Belfast Telegraph

No need to return to border posts of the past after Brexit- says Foster following Raab meeting

DUP leader Arlene Foster (second right) and deputy leader Nigel Dodds (second left) arrive to speak to the media in the Great Hall at Stormont. Brian Lawless/PA Wire
DUP leader Arlene Foster (second right) and deputy leader Nigel Dodds (second left) arrive to speak to the media in the Great Hall at Stormont. Brian Lawless/PA Wire
DUP representatives meeting the Secretary of State for Exiting the European Union Dominic Raab MP at Stormont House.

DUP leader Arlene Foster has said their is no need to return to the "border posts of the past" when the United Kingdom leaves the European Union.

Mrs Foster made the comments after meeting with Brexit Secretary Dominic Raab during his visit to Northern Ireland on Friday.

DUP deputy leader Nigel Dodds, south Belfast MLA Christopher Stalford and DUP MEP Diane Dodds also attending the meeting.

Mrs Foster said: “This was a useful discussion where we emphasised that the United Kingdom must leave the European Union together. 

"Northern Ireland must not be carved into an arrangement which undermines the constitutional or economic integrity of the United Kingdom. 

"To do anything else will be to run a coach and horses through the historic agreements in which the principle of consent is enshrined.

"We want to see a sensible exit from the EU which works for Northern Ireland, the United Kingdom but also our nearest neighbours in the Republic of Ireland. There is no need for a return to the border posts of the past. 

"Those who suggest such are recklessly scaremongering and only giving succor to people with violent intent.”

In a statement, Mr Raab said: “I valued the opportunity to see the border first-hand, and hear from local businesses and the port authorities at Larne. We will not accept any Brexit proposals that threaten the economic or constitutional integrity of the United Kingdom.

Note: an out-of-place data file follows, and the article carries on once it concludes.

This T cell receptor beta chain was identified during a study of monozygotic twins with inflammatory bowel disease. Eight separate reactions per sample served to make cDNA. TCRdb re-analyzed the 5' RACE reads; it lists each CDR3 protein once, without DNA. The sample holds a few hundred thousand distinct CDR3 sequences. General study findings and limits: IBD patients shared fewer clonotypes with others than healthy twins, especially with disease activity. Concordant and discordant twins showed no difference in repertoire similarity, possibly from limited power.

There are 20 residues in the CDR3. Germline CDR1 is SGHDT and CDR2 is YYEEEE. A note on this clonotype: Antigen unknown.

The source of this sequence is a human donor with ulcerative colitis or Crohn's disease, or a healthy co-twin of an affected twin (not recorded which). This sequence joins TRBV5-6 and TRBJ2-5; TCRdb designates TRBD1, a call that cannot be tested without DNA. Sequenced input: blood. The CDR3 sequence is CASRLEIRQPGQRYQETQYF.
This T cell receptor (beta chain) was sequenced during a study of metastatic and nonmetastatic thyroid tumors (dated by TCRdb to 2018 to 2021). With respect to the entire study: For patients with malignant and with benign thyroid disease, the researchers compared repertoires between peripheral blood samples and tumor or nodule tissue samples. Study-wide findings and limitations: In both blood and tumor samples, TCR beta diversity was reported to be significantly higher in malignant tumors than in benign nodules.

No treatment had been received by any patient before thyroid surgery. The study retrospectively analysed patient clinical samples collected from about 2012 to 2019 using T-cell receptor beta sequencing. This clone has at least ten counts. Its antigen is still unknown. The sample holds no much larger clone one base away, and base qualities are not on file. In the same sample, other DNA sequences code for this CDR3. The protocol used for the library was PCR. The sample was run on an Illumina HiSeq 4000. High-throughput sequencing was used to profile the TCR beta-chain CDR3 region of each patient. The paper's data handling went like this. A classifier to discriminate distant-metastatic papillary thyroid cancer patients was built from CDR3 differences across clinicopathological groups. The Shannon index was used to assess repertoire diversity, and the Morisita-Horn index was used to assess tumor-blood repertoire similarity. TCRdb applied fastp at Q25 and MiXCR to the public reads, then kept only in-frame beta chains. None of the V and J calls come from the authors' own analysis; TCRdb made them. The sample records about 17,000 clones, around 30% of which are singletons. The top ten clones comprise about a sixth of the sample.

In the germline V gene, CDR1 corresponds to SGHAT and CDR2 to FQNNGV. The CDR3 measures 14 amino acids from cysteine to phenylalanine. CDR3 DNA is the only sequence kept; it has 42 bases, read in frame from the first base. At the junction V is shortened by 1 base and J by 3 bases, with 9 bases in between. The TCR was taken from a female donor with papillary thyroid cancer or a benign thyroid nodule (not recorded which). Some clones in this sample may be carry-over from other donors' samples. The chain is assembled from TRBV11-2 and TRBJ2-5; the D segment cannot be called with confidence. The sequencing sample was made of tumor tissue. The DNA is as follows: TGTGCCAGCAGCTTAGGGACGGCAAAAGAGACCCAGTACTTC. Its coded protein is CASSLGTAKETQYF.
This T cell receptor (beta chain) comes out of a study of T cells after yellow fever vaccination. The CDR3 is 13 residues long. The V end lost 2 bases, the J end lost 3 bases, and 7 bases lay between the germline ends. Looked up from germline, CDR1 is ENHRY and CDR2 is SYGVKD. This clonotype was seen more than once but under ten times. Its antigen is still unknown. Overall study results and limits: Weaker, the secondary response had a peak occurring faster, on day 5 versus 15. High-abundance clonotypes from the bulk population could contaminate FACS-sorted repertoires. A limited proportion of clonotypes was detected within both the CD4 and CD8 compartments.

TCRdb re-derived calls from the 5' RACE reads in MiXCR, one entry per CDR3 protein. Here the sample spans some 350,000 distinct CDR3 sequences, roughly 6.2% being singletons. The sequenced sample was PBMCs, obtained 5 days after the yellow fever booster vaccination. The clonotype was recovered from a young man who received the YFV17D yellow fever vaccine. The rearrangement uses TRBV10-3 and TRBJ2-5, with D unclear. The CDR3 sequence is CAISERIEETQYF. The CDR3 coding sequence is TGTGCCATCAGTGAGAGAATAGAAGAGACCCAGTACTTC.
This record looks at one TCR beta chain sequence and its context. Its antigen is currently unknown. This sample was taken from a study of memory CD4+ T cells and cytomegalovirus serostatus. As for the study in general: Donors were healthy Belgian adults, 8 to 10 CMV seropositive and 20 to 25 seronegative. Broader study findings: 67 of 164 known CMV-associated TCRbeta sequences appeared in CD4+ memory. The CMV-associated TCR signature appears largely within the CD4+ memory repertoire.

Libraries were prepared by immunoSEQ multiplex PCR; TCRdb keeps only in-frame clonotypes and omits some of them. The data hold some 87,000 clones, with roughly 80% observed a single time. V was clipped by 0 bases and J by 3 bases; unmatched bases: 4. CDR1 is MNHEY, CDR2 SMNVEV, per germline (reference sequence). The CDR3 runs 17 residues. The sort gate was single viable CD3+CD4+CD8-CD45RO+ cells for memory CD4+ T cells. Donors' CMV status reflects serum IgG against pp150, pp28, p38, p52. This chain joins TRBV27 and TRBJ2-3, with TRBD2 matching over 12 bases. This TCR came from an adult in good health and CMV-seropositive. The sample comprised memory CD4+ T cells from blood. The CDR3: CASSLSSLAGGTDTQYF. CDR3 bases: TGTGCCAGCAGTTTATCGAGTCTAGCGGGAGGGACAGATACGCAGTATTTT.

"The deal we strike with the EU must avoid a hard border and work for all parts of the the community in Northern Ireland.”

Sinn Fein leader Mary Lou McDonald (right) and deputy leader Michelle O'Neill speaking to the media in the Great Hall at Stormont, Belfast, following a meeting with Brexit Secretary Dominic Raab. Brian Lawless/PA Wire

Sinn Fein president Mary-Lou McDonald said she had a direct meeting with Mr Raab during which she warned him not to act "recklessly".

The party's northern leader and vice president Michelle O'Neill was also in the delegation that met with Mr Raab.

"We had what I would describe as a very direct meeting with Dominic Raab. We have again set out for him in the plainest of terms the necessity for a backstop that protects the basic economic, social and political well being of the island of Ireland," Ms McDonald said.

"We have reminded him that he and his government last December signed up to that, understood that the north of Ireland is a particular scenario with a need for a bespoke and particular solution.

"We have told him that he and his government are acting in bad faith, that they have stepped back from the commitments that they made to protect the Good Friday Agreement in all of its parts, to ensure no hardening of the border on our island and to ensure no loss of rights for our citizens.

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Ulster Unionist leader Robin Swann and MLA Steve Aiken in the Great Hall of Parliament Buildings, Stormont, Belfast following a meeting between Northern Ireland Secretary Karen Bradley and the regions political parties. Rebecca Black/PA Wire

UUP leader Robin Swann said he wished Mr Raab had spent longer in Northern Ireland to listen to different voices.

“Northern Ireland will be uniquely impacted by Brexit as it will be the only part of the United Kingdom with a land border with the EU once the UK leaves in March 2019," he said.

“As we do not have an Executive in place to ensure that Northern Ireland’s case is made in the Brexit negotiations, it is all the more important that senior figures such as Dominic Raab should come here and meet with local businesses and political parties to hear first hand about the main concerns and issues as to how we will be affected.”

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